Recent research suggests that social cognition may play a role in the connections among gendered experiences of teasing within the grade school classroom. Within the framework of social-cognitive developmental theory, this qualitative research study investigates how gender may influence young children?s experiences and perception of teasing within the context of peer relationships. The present study explored the role gender plays in 89 Canadian children?s (4?9 years of age, 39 girls, 50 boys) perceptions of peer teasing through participants? drawings and (...)
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  41. Passions, Perceptions, and Motives: Fault-Lines in Hutcheson's Account of Moral Sentiment.Glen Pettigrove - 2016 - In Heather Kerr, David Lemmings & Robert Phiddian (eds.), Passions, Sympathy and Print Culture: Public Opinion and Emotional Authenticity in Eighteenth-Century Britain. New York: Palgrave Macmillan. pp. 203-222.
    In the 1720s Francis Hutcheson developed a systematic account of the origins of ethical judgments that would have a profound influence on later writers. Ethical judgments, he argues, arise from the perceptions of internal senses that are, themselves, rooted in ‘Passions and Affections’. This paper describes his account and draws attention to an important tension at its heart. When judging particular cases, Hutcheson praises kindly, generous, and merciful affections as exemplary. But when he proposes a mathematical formula for ‘computing (...)
     
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  42.  8
    Reflections on Patient Involvement in Research and Clinical Practice: A Secondary Analysis of Women's Perceptions and Experiences of Egg Aspiration in Fertility Treatment.Charlotte Handberg, Kirsten Beedholm, Vibeke Bregnballe, Annette Nielsen Nellemann & Lene Seibaek - 2018 - Nursing Inquiry 25 (1):e12210.
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  43.  9
    The Impact of Culture on Chinese Young People’s Perceptions of Family Responsibility in Hong Kong, China.Tabitha Ng - forthcoming - Intellectual Discourse:131-154.
    This is a quantitative research study with a cross-sectional designand a survey approach to address the views of a large sample of youngpeople in relation to family responsibility in a society where East meets West.The survey results suggest that the sample hold relatively positive attitudestowards Chinese cultural values and family responsibility. The traditional valueof importance of family, filial piety and harmony with others were still stronglysupported by many young people. The findings further revealed that the morethe Chinese cultural values the (...)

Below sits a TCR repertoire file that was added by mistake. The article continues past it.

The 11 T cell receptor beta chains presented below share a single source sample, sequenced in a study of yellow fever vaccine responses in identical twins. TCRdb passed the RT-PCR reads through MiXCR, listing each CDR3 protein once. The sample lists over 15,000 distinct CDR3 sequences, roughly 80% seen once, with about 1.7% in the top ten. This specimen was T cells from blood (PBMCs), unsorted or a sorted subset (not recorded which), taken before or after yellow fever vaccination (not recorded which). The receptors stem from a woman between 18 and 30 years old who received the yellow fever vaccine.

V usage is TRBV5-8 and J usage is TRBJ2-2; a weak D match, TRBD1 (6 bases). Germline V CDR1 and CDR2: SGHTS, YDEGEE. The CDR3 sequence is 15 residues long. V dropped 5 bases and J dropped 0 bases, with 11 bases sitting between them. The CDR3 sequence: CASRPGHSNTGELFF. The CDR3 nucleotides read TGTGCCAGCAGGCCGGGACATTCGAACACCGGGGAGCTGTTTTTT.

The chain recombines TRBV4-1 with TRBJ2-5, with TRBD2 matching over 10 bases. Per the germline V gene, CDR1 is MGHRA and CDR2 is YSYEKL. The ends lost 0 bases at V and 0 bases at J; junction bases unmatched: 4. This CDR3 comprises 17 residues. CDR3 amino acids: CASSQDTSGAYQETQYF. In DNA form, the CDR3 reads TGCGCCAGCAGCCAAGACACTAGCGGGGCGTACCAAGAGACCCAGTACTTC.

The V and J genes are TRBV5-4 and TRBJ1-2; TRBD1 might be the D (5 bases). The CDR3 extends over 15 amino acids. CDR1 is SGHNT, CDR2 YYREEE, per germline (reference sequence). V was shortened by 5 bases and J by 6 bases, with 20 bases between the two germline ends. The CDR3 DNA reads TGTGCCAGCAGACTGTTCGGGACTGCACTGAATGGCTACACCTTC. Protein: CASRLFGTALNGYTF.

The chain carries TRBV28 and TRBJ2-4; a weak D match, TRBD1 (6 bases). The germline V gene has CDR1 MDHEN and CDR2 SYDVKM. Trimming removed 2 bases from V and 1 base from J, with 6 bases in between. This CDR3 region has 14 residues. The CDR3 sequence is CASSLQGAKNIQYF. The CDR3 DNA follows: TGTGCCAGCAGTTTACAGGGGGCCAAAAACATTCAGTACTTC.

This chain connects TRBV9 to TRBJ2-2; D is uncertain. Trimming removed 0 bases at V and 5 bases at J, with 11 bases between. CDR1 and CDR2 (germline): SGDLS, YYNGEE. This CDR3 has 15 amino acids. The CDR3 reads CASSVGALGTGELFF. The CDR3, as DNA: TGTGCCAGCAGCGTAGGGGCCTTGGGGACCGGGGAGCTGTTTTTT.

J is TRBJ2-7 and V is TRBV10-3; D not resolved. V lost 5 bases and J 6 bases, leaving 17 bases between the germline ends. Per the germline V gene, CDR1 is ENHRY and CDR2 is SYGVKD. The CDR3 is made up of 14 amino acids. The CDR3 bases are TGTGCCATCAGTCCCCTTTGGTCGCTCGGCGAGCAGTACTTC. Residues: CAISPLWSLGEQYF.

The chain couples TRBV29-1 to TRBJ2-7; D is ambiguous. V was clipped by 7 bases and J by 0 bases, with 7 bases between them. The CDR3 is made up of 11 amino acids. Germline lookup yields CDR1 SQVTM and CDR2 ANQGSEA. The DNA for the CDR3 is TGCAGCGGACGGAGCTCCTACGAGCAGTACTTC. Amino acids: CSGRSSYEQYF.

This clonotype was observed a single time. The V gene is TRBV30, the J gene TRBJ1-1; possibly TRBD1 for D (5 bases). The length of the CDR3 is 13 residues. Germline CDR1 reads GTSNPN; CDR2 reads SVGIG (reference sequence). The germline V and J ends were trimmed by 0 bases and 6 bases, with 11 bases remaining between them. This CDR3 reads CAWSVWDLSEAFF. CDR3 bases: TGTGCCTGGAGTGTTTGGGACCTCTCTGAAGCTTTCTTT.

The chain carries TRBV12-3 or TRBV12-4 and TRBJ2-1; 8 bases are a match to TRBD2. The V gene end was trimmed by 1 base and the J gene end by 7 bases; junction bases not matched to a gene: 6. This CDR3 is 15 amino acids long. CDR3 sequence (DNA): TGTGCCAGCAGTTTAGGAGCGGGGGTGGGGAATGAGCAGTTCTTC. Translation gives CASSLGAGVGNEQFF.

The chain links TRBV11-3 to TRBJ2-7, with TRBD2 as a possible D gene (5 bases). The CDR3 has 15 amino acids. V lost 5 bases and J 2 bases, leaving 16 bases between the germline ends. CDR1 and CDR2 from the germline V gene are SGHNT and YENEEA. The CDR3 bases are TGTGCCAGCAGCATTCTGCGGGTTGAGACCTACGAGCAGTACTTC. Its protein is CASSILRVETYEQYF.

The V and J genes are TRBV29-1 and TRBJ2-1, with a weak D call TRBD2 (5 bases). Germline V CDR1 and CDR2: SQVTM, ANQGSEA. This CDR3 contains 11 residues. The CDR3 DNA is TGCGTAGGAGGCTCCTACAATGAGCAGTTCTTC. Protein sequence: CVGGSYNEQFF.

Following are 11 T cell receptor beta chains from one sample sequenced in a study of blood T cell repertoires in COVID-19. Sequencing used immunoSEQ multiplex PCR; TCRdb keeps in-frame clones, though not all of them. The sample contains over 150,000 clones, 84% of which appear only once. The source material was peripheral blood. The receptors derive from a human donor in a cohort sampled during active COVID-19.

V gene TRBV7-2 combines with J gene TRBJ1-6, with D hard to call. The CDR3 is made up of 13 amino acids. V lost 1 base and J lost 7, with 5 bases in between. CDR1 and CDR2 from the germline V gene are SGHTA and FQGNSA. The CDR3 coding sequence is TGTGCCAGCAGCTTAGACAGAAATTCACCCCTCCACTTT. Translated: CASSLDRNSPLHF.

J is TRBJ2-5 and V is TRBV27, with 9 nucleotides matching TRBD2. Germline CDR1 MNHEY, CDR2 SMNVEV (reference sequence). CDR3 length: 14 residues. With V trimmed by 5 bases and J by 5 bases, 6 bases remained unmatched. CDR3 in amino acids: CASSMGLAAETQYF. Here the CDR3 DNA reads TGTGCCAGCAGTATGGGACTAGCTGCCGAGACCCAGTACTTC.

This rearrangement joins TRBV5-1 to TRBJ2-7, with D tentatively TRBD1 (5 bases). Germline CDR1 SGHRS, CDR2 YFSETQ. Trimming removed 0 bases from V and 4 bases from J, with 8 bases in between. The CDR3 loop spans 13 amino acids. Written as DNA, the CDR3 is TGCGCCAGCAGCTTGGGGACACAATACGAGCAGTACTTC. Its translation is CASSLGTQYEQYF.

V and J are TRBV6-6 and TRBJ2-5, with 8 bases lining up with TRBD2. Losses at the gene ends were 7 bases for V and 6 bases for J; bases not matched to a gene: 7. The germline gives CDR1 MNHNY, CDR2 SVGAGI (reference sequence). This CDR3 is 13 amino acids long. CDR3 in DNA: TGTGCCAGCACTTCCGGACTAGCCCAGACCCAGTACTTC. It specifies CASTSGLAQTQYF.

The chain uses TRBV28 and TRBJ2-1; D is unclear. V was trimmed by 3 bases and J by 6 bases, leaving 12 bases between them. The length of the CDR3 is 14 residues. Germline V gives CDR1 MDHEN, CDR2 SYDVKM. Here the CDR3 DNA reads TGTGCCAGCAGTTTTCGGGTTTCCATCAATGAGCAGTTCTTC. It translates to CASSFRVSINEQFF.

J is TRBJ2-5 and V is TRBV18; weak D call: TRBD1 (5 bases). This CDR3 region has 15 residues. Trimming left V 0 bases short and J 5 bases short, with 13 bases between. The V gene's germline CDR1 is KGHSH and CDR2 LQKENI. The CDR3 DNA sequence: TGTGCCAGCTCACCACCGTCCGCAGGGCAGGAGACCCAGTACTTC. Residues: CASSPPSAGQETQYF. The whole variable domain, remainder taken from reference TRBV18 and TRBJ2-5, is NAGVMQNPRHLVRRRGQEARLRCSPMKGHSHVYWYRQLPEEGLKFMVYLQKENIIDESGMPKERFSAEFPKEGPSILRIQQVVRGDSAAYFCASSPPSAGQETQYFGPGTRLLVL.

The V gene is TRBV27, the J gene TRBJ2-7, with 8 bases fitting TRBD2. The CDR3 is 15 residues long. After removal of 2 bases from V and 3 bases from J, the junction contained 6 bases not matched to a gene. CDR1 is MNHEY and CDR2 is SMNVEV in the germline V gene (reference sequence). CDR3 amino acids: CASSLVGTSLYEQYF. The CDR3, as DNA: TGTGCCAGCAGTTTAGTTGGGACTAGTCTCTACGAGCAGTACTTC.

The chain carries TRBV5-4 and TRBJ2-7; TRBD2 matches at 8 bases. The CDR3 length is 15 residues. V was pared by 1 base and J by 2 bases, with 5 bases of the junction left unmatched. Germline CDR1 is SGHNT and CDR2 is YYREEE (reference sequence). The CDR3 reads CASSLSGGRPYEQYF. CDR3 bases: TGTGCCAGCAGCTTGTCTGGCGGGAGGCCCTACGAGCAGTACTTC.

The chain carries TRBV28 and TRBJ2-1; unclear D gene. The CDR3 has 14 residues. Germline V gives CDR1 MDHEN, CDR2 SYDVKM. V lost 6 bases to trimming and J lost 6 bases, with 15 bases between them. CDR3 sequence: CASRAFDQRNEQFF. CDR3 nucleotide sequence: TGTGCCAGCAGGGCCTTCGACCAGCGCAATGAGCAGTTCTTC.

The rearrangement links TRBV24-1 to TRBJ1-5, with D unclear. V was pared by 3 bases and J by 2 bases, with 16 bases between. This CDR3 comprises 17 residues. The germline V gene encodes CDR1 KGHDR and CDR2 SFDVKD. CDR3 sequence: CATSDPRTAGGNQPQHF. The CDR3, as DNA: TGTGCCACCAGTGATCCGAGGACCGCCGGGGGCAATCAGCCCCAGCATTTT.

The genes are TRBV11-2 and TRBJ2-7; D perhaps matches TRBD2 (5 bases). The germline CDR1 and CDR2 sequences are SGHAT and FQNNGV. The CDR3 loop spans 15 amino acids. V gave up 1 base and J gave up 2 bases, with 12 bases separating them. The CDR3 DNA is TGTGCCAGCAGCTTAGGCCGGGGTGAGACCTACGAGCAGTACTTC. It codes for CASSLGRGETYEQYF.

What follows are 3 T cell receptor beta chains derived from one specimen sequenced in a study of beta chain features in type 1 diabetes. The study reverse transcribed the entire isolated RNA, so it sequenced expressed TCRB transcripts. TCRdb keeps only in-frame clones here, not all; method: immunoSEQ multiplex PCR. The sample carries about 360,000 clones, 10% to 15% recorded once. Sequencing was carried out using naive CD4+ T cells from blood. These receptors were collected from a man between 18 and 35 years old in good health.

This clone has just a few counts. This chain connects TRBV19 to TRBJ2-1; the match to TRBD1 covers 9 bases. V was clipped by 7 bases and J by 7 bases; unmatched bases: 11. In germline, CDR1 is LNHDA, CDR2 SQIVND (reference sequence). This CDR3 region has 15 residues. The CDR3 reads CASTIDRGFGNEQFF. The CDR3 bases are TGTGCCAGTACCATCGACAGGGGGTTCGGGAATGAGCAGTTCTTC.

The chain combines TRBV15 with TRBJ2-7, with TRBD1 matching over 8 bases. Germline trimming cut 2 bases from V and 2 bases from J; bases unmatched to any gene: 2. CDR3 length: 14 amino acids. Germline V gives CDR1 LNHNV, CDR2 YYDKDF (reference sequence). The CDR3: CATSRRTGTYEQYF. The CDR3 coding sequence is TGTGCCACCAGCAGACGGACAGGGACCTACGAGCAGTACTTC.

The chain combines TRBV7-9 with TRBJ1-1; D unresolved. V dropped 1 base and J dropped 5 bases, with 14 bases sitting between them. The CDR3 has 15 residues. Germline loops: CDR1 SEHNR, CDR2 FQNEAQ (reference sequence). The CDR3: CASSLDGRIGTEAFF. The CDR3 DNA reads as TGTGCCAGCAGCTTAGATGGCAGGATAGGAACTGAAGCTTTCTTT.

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  44.  6
    Imaging for Metastatic Disease in Patients with Newly Diagnosed Breast Cancer: Are Doctor's Perceptions in Keeping with the Guidelines?Demetrios Simos, Brian Hutton, Ian D. Graham, Angel Arnaout, Jean-Michel Caudrelier & Mark Clemons - 2015 - Journal of Evaluation in Clinical Practice 21 (1):67-73.
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  45.  34
    National Survey of Client's Perceptions of Chinese Psychotherapist Practices.Jing-Bo Zhao, Jian-Lin Ji, Fang Tang, Qing-Yun Du, Xue-Ling Yang, Zhen-Zhi Yang, Yan-Fei Hou & Xiao-Yuan Zhang - 2012 - Ethics and Behavior 22 (5):362 - 377.
    The present study is a cross-sectional survey that investigates ethical practices among Chinese psychotherapists from the perspective of a large representative sample of Chinese clients (N?=?1,100). In reports from clients, we found that psychotherapists did poorly in providing informed consent and had other ethical difficulties in the therapeutic setting and with dual relationships. We conclude that Chinese culture, especially Confucianism, had significant impact on the attitudes toward the psychotherapists' ethical practices, which complicated ethical dilemmas. It is important for cross-cultural psychotherapists (...)
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  46.  5
    Men’s Perceptions and Emotional Responses to Becoming a Caregiver Father: The Role of Individual Differences in Masculine Honor Ideals and Reputation Concerns.Pelin Gul & Ayse K. Uskul - 2019 - Frontiers in Psychology 10.
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  47. 'The Location, Extension, Shape, and Size of Hume's Perceptions.R. F. Anderson - 1976 - In Hume: A Re-evaluation.
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  48.  9
    Development and Psychometric Testing of an Instrument to Measure Women’s Perceptions of Unplanned Pregnancy.Eesa Mohammadi, Roghaiyeh Nourizadeh, Masoumeh Simbar, Ahmad Reza Baghestani & Nicole Rohana - 2019 - Journal of Biosocial Science 51 (3):394-402.
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    Nurse’s Perceptions of Organisational Barriers to Delivering Compassionate Care: A Qualitative Study.Leila Valizadeh, Vahid Zamanzadeh, Belinda Dewar, Azad Rahmani & Mansour Ghafourifard - forthcoming - Nursing Ethics:096973301666088.
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  50.  14
    Dynamic Competition Account of Men’s Perceptions of Women’s Sexual Interest.Jodi R. Smith, Teresa A. Treat, Thomas A. Farmer & Bob McMurray - 2018 - Cognition 174:43-54.